Three Ways to Improve Your Memory

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(Photo Credit: Radachynskyi Serhii)

By Alicia Cox, MA, AMFT

With all the stressors in life, it is common to sometimes have a difficult time remembering simple day-to-day details. There are many things that can affect memory, including sleep, stress and mood. People of all ages can experience difficulties in this area at various points in their life, but luckily, there are various skills that may help people improve their ability to retain and retrieve information.

Listed below are a few practices that can help improve your memory:

  1. Stop multitasking: This is something I tell my clients to do in order to keep their anxiety under control, but it can also help you stay more focused on a task, which can allow you to have a stronger memory of what you are working on. Being fully present during a task, physically and mentally, will improve your memory and overall mental well-being.
  2. Use memory tricks: There are several memory tricks that help your brain retrieve information readily.
    • Repeating what you hear out loud multiple times helps your brain record the memory, increasing the likelihood that you will remember it.
    • Associating new and old information can be helpful in allowing retrieval of information since it connects new information with something your brain is already familiar with. You can do this by creating a story around what you would like to remember.
    • Keeping a to-do list on your phone seems like a no-brainer, but it is important because humans are better at recognition than recalling information. Your list can either be handwritten or typed on your phone, as long as it is handy.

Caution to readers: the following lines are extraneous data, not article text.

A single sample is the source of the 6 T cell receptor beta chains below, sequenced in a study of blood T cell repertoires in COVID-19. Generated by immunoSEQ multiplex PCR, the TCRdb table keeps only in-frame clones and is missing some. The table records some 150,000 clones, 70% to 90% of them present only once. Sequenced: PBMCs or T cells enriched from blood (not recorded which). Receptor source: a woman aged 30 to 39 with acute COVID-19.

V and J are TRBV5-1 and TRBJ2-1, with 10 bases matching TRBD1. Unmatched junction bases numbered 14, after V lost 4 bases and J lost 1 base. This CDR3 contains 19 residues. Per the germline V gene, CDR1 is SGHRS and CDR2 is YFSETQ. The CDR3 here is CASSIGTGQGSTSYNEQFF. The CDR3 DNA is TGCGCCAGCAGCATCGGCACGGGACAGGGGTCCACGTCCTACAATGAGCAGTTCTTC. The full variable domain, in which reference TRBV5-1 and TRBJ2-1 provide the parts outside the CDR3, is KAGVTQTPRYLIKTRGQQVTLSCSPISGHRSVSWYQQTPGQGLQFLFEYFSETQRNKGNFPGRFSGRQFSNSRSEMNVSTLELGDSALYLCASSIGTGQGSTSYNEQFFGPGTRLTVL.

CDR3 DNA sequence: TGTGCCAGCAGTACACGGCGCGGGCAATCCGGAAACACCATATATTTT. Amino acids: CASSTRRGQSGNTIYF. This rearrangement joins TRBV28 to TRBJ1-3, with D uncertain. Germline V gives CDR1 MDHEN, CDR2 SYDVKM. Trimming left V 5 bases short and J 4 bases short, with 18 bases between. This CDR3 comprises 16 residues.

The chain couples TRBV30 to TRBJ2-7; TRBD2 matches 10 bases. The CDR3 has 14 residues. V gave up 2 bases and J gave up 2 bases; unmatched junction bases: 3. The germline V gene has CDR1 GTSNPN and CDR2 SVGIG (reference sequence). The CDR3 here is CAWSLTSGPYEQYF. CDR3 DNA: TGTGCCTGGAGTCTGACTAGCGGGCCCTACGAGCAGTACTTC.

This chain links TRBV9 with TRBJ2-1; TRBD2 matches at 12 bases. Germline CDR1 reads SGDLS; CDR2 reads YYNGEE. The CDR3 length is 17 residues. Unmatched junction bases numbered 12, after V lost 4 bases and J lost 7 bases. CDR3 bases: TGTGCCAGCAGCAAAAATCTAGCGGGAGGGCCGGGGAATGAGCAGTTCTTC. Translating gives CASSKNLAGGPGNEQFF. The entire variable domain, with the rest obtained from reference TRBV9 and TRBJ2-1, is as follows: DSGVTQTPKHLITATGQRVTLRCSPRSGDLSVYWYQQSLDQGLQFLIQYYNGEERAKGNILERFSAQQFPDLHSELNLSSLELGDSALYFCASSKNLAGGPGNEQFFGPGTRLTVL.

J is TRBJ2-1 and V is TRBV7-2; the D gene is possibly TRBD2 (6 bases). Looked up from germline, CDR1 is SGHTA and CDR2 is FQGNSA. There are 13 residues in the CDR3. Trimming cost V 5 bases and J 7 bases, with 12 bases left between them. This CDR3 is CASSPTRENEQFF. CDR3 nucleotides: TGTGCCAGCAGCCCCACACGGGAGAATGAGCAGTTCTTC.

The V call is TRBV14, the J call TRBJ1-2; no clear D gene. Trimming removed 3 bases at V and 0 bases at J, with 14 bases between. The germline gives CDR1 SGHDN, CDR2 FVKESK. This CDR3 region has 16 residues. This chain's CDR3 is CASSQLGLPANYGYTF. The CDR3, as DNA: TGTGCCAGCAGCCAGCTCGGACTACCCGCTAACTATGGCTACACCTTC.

• Breaking information up into smaller sections also helps when needing to store large quantities of facts and details. Sometimes looking at a large section of information can be overwhelming, so it is important to organize the information in a way that helps you remember it.
  3. Mindfulness: Practicing mindfulness skills have been shown to improve memory and allow people to focus on tasks without allowing their minds to wander. In one study, a group of students enrolled in a two-week mindfulness course was compared to a control group that did not take the class. The group that participated in the mindfulness class had higher scores in reading comprehension on the GRE and reported being less distracted during the exam than the other group.You can practice mindfulness skills with simple meditations in which you focus on your breath and scan your body to notice any sensations that arise. This is a practice of staying present and also emphasizes focused-attention.

References

“4 tricks to rev up you memory.” (July 2017). Harvard Health Publishing. Retrieved from https://www.health.harvard.edu/aging/4-tricks-to-rev-up-your-memory

Mrazek, M. D., Franklin, M. S. Phillips, D. T., Baird, B. & Schooler, J. W. (March 28 2013). Mindfulness training improves working memory capacity and GRE performance while reducing mind wandering. Association for Psychological Sciences. 24(5), 776-781. DOI: 10.1177/0956797612459659

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